David Limbaugh

The CNN/YouTube Republican presidential debate serves as a perfect example of why conservatives refer to CNN as "Clinton News Network." Republicans should have declined CNN's invitation, just like Democrats declined Fox News, though it's doubtful Fox would have orchestrated or permitted a similar ambush of Democratic candidates.

The "debate" involved many questions designed not so much to highlight the candidates' differences (other than Rudy Giuliani and Mitt Romney on immigration) but to place the entire conservative agenda in a negative light.

Many were "When did you stop beating your wife?" questions because they included premises calculated to make Republicans look bad irrespective of the candidates' responses. Even if CNN didn't conspire with the questioners, the effect was the same. You'd never catch Democrats in such a situation. Let me give you a few examples and, with some, offer alternative responses.

One questioner asked what criminal penalties should be imposed against an aborting mother -- not whether there should be criminal penalties but what they should be. The purpose was to divert attention from the horror of abortion to the seeming harshness of criminalizing pregnant women who choose to end their babies' lives. Conservatives are uncaring, uncompassionate and evil. Are Democrats ever asked whether the denial of a woman's "choice" to abort is outweighed by the denial of the baby's very right to live?

Another asked "Christian conservative" candidates whether Jesus approved of the death penalty. On the heels of the abortion question, this question seemed intended to 1) suggest an inconsistency in the conservative position opposing abortion but supporting capital punishment and 2) paint Christian conservatives as false followers of Christ because Christ presumably wouldn't favor capital punishment.

Gov. Mike Huckabee masterfully answered the first implication, explaining that the death penalty is imposed on those adjudicated guilty by law whereas abortion is performed on the most innocent -- something I've always said, having never understood this illogical liberal attempt at playing "gotcha."

Huckabee ducked the Jesus question with a cute quip that Jesus was too smart ever to run for public office. I probably wouldn't have won any points, but I would have answered it directly, saying I believe God mandates capital punishment in the Old Testament not as a denigration of life but as an affirmation of it. Precisely because God made us in His image, we do not have the right to murder, and the murderer must be punished with his own life. Though Christians believe God revealed Himself progressively and more fully in the New Testament, the immutable God of the Old Testament is the same as the God of the New Testament. Since God's capital-punishment mandate wasn't retracted in the New Testament, I believe it's fair to assume Jesus would approve of the practice.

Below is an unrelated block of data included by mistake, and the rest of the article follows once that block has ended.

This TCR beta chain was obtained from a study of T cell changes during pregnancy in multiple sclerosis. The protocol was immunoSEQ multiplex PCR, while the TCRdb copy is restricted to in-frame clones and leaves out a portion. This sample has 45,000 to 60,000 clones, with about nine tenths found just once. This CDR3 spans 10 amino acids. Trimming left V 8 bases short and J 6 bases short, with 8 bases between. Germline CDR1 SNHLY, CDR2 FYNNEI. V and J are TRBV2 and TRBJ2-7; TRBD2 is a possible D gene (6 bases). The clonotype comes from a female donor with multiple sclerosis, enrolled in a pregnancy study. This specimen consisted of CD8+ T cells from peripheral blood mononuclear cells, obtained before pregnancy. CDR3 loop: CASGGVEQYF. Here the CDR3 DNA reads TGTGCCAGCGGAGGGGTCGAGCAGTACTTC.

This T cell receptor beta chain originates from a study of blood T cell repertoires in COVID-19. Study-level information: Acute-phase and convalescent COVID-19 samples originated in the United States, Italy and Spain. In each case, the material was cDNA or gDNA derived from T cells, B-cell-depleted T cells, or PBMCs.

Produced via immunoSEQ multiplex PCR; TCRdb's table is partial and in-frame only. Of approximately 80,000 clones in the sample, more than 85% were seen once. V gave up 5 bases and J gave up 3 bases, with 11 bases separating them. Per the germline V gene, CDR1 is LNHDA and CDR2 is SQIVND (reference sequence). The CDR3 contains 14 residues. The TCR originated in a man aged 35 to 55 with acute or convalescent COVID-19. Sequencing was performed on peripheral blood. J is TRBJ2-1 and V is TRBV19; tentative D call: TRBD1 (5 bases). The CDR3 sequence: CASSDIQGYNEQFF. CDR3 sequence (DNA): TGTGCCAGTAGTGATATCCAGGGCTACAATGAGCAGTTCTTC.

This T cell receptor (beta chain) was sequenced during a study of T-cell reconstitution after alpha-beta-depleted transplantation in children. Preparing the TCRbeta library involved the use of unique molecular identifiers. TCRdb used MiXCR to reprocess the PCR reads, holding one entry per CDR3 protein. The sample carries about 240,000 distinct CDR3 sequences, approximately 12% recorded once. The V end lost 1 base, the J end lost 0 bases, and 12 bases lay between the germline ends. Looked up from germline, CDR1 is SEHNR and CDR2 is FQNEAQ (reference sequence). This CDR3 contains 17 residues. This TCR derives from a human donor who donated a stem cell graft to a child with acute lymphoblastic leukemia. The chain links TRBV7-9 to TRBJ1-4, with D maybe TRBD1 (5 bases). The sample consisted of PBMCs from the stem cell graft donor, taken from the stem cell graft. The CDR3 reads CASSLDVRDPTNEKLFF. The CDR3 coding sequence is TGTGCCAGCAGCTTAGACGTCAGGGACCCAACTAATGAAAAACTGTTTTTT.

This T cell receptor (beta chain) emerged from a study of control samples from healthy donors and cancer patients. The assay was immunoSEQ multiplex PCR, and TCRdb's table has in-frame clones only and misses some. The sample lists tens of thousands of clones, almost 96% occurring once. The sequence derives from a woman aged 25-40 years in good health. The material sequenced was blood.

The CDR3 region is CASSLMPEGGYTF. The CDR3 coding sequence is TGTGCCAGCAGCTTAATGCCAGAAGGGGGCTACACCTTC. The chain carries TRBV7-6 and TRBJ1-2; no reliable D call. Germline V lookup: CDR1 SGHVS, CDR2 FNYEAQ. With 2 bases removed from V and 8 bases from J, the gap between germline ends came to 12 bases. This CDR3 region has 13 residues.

Another question included the assumption that our invasion of Iraq had hurt America's image in the world, especially the Muslim world, and asked what the candidates would do to repair it.

The question implied the invasion was wrong. I wish the candidates had rejected the premise, defended the invasion and added that if our image has suffered, it is largely due to disgraceful Democratic slander against President Bush and the invasion. Incidentally, are Democrats ever asked what would happen in Iraq if we were to follow their blind demands to precipitously withdraw our troops?

Another question suggested that since candidate John McCain was the only torture victim on the stage, the other candidates had no right to disagree with his opinion opposing waterboarding. I wish the other candidates had challenged this "typically liberal" assumption that firsthand experience imputes inerrancy on a subject and the lack of it disqualifies. As a bonus, I wish they had also corrected McCain's self-described "straight talk" on this subject in implying that Romney's prudent failure to publicly define torture constituted an endorsement of it.

Another rhetorical question suggested President Bush had given Vice President Dick Cheney too much power. This ongoing liberal myth wrongly implies that with many decisions the buck has not stopped with Bush but with Cheney. Insiders I know and trust flatly refute that notion, saying that President Bush has been absolutely in charge. It also contradicts the other liberal idea that Bush is a dictator who won't listen to anyone.

Finally, the questions about the confederate flag and gays in the military were crafted not to elicit information or distinguish the candidates' positions but to make Republicans look bigoted -- period. And what could be more unprofessional than CNN encouraging the disgruntled retired gay general to lecture the candidates for failing to give the answer he preferred to his loaded, self-serving and mostly irrelevant question?

The candidates answered the questions far more directly than Democrats ever have in their debates, but, overall, we witnessed a barely disguised CNN propaganda spectacle.


David Limbaugh

David Limbaugh, brother of radio talk-show host Rush Limbaugh, is an expert on law and politics. He recently authored the New York Times best-selling book: "Jesus on Trial: A Lawyer Affirms the Truth of the Gospel."

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